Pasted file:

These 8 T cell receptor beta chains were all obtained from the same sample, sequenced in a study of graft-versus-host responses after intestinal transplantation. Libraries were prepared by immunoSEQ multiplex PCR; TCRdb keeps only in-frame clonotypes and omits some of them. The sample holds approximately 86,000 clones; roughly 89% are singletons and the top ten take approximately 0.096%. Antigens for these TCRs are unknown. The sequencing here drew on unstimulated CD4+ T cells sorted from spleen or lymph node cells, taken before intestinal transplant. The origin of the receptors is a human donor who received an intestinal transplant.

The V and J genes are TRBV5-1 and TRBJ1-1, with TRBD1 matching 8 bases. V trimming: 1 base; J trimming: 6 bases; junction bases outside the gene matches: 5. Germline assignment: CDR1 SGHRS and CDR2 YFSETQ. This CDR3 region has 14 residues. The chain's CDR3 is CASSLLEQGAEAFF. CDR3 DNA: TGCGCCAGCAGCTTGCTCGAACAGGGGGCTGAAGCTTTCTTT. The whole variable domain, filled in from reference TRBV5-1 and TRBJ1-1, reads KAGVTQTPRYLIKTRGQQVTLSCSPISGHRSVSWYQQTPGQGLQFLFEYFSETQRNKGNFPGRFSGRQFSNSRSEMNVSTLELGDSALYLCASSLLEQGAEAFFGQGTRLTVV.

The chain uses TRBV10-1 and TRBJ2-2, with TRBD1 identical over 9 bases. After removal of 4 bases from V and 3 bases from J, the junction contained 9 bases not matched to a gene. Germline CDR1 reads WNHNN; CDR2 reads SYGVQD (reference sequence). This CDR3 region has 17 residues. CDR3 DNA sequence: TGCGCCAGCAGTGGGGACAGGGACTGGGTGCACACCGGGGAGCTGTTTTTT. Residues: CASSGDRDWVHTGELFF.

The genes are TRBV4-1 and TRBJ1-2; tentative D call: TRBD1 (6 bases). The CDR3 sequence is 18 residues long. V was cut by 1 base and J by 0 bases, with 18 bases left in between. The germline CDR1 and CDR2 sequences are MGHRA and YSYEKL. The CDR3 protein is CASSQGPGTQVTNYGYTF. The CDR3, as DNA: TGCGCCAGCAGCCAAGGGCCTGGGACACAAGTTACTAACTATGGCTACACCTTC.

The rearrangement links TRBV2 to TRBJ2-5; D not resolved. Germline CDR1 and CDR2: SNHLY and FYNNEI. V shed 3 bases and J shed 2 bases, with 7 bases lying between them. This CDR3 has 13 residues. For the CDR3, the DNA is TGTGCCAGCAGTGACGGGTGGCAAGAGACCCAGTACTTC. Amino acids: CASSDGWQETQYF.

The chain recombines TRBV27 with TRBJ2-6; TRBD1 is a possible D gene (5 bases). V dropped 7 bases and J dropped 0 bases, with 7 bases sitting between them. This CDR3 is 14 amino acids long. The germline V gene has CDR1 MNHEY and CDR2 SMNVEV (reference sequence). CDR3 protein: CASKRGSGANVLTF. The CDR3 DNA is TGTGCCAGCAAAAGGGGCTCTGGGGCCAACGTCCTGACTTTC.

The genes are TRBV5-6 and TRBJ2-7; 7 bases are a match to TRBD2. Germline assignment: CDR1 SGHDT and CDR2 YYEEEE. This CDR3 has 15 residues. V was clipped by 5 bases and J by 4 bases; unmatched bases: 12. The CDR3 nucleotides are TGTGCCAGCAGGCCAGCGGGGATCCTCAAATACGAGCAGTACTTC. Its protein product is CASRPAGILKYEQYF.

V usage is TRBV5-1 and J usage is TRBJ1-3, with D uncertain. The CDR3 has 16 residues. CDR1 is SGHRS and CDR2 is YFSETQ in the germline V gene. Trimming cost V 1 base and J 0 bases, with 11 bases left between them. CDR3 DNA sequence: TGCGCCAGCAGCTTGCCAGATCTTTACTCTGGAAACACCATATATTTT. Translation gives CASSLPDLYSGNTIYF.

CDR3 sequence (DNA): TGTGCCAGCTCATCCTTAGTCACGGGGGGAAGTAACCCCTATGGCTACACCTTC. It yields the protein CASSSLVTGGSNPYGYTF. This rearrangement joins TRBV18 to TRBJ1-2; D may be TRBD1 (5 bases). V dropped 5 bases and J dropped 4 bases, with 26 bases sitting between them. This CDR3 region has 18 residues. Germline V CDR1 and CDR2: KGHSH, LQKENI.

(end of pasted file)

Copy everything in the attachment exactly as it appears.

These 8 T cell receptor beta chains were all obtained from the same sample, sequenced in a study of graft-versus-host responses after intestinal transplantation. Libraries were prepared by immunoSEQ multiplex PCR; TCRdb keeps only in-frame clonotypes and omits some of them. The sample holds approximately 86,000 clones; roughly 89% are singletons and the top ten take approximately 0.096%. Antigens for these TCRs are unknown. The sequencing here drew on unstimulated CD4+ T cells sorted from spleen or lymph node cells, taken before intestinal transplant. The origin of the receptors is a human donor who received an intestinal transplant.

The V and J genes are TRBV5-1 and TRBJ1-1, with TRBD1 matching 8 bases. V trimming: 1 base; J trimming: 6 bases; junction bases outside the gene matches: 5. Germline assignment: CDR1 SGHRS and CDR2 YFSETQ. This CDR3 region has 14 residues. The chain's CDR3 is CASSLLEQGAEAFF. CDR3 DNA: TGCGCCAGCAGCTTGCTCGAACAGGGGGCTGAAGCTTTCTTT. The whole variable domain, filled in from reference TRBV5-1 and TRBJ1-1, reads KAGVTQTPRYLIKTRGQQVTLSCSPISGHRSVSWYQQTPGQGLQFLFEYFSETQRNKGNFPGRFSGRQFSNSRSEMNVSTLELGDSALYLCASSLLEQGAEAFFGQGTRLTVV.

The chain uses TRBV10-1 and TRBJ2-2, with TRBD1 identical over 9 bases. After removal of 4 bases from V and 3 bases from J, the junction contained 9 bases not matched to a gene. Germline CDR1 reads WNHNN; CDR2 reads SYGVQD (reference sequence). This CDR3 region has 17 residues. CDR3 DNA sequence: TGCGCCAGCAGTGGGGACAGGGACTGGGTGCACACCGGGGAGCTGTTTTTT. Residues: CASSGDRDWVHTGELFF.

The genes are TRBV4-1 and TRBJ1-2; tentative D call: TRBD1 (6 bases). The CDR3 sequence is 18 residues long. V was cut by 1 base and J by 0 bases, with 18 bases left in between. The germline CDR1 and CDR2 sequences are MGHRA and YSYEKL. The CDR3 protein is CASSQGPGTQVTNYGYTF. The CDR3, as DNA: TGCGCCAGCAGCCAAGGGCCTGGGACACAAGTTACTAACTATGGCTACACCTTC.

The rearrangement links TRBV2 to TRBJ2-5; D not resolved. Germline CDR1 and CDR2: SNHLY and FYNNEI. V shed 3 bases and J shed 2 bases, with 7 bases lying between them. This CDR3 has 13 residues. For the CDR3, the DNA is TGTGCCAGCAGTGACGGGTGGCAAGAGACCCAGTACTTC. Amino acids: CASSDGWQETQYF.

The chain recombines TRBV27 with TRBJ2-6; TRBD1 is a possible D gene (5 bases). V dropped 7 bases and J dropped 0 bases, with 7 bases sitting between them. This CDR3 is 14 amino acids long. The germline V gene has CDR1 MNHEY and CDR2 SMNVEV (reference sequence). CDR3 protein: CASKRGSGANVLTF. The CDR3 DNA is TGTGCCAGCAAAAGGGGCTCTGGGGCCAACGTCCTGACTTTC.

The genes are TRBV5-6 and TRBJ2-7; 7 bases are a match to TRBD2. Germline assignment: CDR1 SGHDT and CDR2 YYEEEE. This CDR3 has 15 residues. V was clipped by 5 bases and J by 4 bases; unmatched bases: 12. The CDR3 nucleotides are TGTGCCAGCAGGCCAGCGGGGATCCTCAAATACGAGCAGTACTTC. Its protein product is CASRPAGILKYEQYF.

V usage is TRBV5-1 and J usage is TRBJ1-3, with D uncertain. The CDR3 has 16 residues. CDR1 is SGHRS and CDR2 is YFSETQ in the germline V gene. Trimming cost V 1 base and J 0 bases, with 11 bases left between them. CDR3 DNA sequence: TGCGCCAGCAGCTTGCCAGATCTTTACTCTGGAAACACCATATATTTT. Translation gives CASSLPDLYSGNTIYF.

CDR3 sequence (DNA): TGTGCCAGCTCATCCTTAGTCACGGGGGGAAGTAACCCCTATGGCTACACCTTC. It yields the protein CASSSLVTGGSNPYGYTF. This rearrangement joins TRBV18 to TRBJ1-2; D may be TRBD1 (5 bases). V dropped 5 bases and J dropped 4 bases, with 26 bases sitting between them. This CDR3 region has 18 residues. Germline V CDR1 and CDR2: KGHSH, LQKENI.